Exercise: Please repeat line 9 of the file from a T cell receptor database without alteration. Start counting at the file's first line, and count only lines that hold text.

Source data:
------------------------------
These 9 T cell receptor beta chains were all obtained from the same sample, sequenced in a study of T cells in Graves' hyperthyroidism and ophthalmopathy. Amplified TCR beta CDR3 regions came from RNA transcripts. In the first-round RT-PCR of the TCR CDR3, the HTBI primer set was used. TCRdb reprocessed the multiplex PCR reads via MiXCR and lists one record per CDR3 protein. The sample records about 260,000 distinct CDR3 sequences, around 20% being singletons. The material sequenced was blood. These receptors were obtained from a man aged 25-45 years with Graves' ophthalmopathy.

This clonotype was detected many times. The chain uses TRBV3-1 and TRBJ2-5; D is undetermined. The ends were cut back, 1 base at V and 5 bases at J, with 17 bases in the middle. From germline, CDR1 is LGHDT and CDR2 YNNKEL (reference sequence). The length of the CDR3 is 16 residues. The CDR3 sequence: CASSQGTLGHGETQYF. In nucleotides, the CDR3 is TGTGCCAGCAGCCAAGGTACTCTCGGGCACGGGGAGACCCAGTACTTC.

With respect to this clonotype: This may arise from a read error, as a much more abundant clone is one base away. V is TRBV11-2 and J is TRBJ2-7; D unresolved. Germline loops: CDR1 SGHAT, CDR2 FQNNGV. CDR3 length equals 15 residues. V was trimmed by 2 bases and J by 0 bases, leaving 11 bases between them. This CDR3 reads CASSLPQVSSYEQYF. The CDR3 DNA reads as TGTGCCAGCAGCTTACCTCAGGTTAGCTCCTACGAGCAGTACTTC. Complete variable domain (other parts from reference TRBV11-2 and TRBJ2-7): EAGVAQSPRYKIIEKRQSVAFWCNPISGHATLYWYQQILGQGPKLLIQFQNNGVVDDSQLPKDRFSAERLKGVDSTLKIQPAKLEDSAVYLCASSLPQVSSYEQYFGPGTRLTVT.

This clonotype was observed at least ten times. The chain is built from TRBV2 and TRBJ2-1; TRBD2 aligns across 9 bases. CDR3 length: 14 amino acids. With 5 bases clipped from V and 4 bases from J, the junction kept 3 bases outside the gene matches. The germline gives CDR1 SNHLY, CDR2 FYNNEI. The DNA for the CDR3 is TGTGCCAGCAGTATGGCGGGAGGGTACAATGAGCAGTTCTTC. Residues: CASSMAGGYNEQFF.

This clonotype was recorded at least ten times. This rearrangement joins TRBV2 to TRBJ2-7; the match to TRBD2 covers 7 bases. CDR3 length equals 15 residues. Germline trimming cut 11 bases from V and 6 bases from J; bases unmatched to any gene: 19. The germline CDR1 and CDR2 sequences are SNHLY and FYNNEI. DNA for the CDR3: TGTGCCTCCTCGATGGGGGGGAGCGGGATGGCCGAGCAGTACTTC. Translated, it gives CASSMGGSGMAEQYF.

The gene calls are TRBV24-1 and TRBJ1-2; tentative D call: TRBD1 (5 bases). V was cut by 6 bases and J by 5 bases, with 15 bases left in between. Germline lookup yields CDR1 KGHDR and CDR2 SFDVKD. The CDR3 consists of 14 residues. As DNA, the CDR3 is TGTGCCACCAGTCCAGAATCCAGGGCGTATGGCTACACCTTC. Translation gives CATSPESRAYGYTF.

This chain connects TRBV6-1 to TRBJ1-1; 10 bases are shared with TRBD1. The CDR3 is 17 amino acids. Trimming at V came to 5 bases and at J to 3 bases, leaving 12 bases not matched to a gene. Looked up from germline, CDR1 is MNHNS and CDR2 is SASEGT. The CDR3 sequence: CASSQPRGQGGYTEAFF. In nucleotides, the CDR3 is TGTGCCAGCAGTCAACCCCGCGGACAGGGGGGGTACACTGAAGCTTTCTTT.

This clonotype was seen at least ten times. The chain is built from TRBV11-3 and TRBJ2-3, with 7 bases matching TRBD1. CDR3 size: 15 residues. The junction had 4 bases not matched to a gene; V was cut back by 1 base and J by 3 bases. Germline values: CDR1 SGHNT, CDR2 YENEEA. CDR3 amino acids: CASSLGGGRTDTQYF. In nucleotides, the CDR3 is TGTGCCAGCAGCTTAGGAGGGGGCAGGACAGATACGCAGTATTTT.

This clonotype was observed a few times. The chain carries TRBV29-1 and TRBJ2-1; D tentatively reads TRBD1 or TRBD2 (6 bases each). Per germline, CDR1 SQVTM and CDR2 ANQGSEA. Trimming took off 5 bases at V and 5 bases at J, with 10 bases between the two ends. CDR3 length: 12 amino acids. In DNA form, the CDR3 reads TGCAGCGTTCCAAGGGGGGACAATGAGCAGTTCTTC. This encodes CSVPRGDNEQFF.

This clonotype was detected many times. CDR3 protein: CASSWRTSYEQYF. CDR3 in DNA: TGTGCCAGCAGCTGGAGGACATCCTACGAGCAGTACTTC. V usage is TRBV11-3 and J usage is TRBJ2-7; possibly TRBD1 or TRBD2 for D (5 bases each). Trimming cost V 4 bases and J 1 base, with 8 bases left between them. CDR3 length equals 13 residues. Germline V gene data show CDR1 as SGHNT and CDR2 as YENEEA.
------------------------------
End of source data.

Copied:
This clonotype was observed a few times. The chain carries TRBV29-1 and TRBJ2-1; D tentatively reads TRBD1 or TRBD2 (6 bases each). Per germline, CDR1 SQVTM and CDR2 ANQGSEA. Trimming took off 5 bases at V and 5 bases at J, with 10 bases between the two ends. CDR3 length: 12 amino acids. In DNA form, the CDR3 reads TGCAGCGTTCCAAGGGGGGACAATGAGCAGTTCTTC. This encodes CSVPRGDNEQFF.